“As the father of the community of Gobir, when I see a girl married too early, who became fistulous? Who can’t contain her urine, who cannot live in the society, who is really marginalized. I don’t have the right to stay seated and let things continue this way. We have been ignorant for a very long time. Instead of school we marry our daughters and put them in hell. Please women, be wise, send your daughters to school…”
– Abdou Bala Marafa, the Emir of Gobir (Niger)
About a week ago, I stumbled upon the story of Abdou Mala Marafa, a tribal chieftan in the African nation of Niger. I learned about his work in the midst of doing some work on those who are working to end child marriage. Sometimes it’s easy to feel that the situation is nothing but grim – but men like this particular tribal leader really do give me hope.
In Niger, child marriage has been a common occurrence. In fact, more than three quarters of Niger’s female children are wed before the age of 18. Read the horrific story of Habiba, whose early pregnancy left her physically impaired and subsequently ostracized.
The West might assume that this is all the fault of the Muslim men in communities like Habiba’s. However, in the case of Niger (and elsehwere in Africa), Islamic leaders have done phenomenal things to protect women and end their suffering.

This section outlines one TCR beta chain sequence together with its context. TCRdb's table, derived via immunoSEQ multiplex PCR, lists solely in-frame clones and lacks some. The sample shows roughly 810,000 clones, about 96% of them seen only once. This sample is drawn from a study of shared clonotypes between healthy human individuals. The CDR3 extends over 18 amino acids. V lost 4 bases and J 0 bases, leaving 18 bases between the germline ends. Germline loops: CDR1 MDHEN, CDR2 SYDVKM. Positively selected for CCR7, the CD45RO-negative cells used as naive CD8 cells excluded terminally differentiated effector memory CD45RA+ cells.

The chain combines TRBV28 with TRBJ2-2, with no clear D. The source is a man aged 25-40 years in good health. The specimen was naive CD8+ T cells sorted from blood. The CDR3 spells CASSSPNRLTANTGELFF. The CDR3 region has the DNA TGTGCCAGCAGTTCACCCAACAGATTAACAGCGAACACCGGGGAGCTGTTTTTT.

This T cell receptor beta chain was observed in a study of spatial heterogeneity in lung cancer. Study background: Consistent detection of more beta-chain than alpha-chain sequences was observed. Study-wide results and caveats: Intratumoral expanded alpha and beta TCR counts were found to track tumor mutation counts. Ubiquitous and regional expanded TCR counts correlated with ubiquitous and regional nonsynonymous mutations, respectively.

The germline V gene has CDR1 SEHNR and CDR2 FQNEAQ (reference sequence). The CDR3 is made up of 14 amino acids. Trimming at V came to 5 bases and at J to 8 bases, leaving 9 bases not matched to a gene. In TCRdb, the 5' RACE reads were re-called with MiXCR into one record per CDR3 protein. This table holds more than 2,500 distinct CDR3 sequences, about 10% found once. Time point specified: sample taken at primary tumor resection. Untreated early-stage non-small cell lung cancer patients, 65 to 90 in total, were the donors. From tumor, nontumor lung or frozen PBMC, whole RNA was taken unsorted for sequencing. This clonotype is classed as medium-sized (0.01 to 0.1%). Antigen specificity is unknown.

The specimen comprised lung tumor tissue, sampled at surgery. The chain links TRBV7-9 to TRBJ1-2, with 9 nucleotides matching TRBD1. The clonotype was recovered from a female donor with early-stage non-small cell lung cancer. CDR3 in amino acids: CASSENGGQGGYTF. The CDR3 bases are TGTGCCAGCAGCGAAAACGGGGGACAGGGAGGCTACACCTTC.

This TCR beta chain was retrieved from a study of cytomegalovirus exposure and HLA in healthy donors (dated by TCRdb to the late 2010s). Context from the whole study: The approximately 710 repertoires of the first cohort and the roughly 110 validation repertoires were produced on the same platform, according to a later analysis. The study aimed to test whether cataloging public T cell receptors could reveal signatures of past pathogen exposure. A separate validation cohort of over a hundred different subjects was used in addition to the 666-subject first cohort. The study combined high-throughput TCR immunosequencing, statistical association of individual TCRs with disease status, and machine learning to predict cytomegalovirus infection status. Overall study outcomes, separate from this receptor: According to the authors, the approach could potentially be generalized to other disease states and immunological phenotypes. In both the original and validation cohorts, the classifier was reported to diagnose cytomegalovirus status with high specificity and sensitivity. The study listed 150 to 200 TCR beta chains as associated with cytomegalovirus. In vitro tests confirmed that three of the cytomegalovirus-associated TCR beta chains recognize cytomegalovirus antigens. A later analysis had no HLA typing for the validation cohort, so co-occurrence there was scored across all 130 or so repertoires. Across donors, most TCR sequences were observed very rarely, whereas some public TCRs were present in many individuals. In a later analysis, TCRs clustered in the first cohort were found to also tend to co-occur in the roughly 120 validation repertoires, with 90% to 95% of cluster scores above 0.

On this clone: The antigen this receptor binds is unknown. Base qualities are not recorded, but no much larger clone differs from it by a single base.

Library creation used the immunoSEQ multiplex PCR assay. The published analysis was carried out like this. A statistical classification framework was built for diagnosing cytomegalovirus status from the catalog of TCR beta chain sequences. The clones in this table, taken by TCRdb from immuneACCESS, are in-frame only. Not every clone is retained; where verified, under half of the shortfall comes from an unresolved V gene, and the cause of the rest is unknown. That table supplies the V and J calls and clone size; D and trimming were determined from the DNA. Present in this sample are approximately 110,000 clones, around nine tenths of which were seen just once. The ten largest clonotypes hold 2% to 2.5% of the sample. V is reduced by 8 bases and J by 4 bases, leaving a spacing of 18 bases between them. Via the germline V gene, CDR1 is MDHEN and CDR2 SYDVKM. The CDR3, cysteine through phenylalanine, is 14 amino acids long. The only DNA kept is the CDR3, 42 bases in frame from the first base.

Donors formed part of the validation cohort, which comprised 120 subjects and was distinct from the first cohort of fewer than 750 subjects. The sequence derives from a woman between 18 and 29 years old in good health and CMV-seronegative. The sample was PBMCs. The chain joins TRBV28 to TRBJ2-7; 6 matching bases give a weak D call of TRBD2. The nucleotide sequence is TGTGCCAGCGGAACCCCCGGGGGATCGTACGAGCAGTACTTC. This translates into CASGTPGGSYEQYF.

Abdou Bala Marafa – the Emir (tribal king) of Gobir, Niger – has lead the way in protecting girls from such a fate.
Abdou Bala Marafa, one of Niger’s most prominent Islamic leaders, has lead the way in the effort to improve the lives of women in his country. He’s pioneered efforts to educate the population about HIV/AIDS, literacy, and more.
But one of his boldest initiatives has been to protect young girls from being married too early. He’s organized the Good Conduct Brigades – a group of trained men (and women!) who travel from village to village not just to educate and organize rallies on the issue of child marriage — but also intervene in cases where a girl is in danger.
They just might be the coolest Muslims on motorcycles I’ve ever heard of.
But, above all, they’re saving lives – in a context that would otherwise look bleak.
Non-Muslims in particular might want to click here to read a Al-Azhar University’s document on the rights and protection of children. It explains how the violation of a child is clearly forbidden in Islam; and how children must be protected.
If interested, click here to learn what you can do to help.